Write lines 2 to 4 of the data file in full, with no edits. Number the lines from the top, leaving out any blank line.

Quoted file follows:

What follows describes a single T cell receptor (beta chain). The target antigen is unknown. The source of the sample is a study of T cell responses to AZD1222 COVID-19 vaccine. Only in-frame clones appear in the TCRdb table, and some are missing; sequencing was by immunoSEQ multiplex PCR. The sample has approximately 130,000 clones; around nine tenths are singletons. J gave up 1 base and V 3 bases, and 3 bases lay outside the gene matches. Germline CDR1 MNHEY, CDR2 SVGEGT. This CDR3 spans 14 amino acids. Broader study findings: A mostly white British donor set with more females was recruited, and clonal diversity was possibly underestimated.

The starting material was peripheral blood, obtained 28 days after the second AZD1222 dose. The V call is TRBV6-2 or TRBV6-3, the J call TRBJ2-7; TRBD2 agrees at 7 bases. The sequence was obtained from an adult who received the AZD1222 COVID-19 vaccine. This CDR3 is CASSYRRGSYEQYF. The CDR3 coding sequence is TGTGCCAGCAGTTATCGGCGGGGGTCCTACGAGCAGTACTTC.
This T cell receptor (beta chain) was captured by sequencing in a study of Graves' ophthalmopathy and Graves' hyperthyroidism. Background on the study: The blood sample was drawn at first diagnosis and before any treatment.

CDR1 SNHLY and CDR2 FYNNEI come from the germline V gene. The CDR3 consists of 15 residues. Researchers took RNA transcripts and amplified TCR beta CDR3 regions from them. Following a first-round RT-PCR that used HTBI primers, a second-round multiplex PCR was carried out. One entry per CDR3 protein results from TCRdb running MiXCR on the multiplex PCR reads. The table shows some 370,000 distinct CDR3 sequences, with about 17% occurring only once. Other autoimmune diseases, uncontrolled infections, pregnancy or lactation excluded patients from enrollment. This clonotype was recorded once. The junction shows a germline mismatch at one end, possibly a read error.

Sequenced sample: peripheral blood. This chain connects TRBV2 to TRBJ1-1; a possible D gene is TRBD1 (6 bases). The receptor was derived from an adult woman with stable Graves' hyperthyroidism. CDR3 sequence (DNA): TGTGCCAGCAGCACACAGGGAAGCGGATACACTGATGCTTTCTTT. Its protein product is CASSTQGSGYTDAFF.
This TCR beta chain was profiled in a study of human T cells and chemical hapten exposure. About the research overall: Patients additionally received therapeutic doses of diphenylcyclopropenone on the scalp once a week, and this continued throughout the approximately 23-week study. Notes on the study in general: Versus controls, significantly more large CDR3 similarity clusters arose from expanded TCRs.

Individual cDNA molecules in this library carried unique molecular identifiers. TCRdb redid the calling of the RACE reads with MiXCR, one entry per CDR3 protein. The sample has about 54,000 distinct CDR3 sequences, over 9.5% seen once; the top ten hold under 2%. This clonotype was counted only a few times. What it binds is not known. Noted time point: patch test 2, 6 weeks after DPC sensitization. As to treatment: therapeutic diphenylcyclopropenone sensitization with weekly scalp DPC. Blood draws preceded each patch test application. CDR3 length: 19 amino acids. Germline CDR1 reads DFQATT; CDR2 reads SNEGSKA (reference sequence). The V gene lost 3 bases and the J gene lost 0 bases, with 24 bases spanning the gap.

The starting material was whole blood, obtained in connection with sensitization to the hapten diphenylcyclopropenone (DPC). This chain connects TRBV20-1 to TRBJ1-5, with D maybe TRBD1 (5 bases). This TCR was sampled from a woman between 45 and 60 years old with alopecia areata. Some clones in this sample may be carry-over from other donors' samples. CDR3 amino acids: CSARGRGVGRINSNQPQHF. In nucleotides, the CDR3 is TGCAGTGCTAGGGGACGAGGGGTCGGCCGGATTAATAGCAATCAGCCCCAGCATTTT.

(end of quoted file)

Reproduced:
The starting material was peripheral blood, obtained 28 days after the second AZD1222 dose. The V call is TRBV6-2 or TRBV6-3, the J call TRBJ2-7; TRBD2 agrees at 7 bases. The sequence was obtained from an adult who received the AZD1222 COVID-19 vaccine. This CDR3 is CASSYRRGSYEQYF. The CDR3 coding sequence is TGTGCCAGCAGTTATCGGCGGGGGTCCTACGAGCAGTACTTC.
This T cell receptor (beta chain) was captured by sequencing in a study of Graves' ophthalmopathy and Graves' hyperthyroidism. Background on the study: The blood sample was drawn at first diagnosis and before any treatment.

CDR1 SNHLY and CDR2 FYNNEI come from the germline V gene. The CDR3 consists of 15 residues. Researchers took RNA transcripts and amplified TCR beta CDR3 regions from them. Following a first-round RT-PCR that used HTBI primers, a second-round multiplex PCR was carried out. One entry per CDR3 protein results from TCRdb running MiXCR on the multiplex PCR reads. The table shows some 370,000 distinct CDR3 sequences, with about 17% occurring only once. Other autoimmune diseases, uncontrolled infections, pregnancy or lactation excluded patients from enrollment. This clonotype was recorded once. The junction shows a germline mismatch at one end, possibly a read error.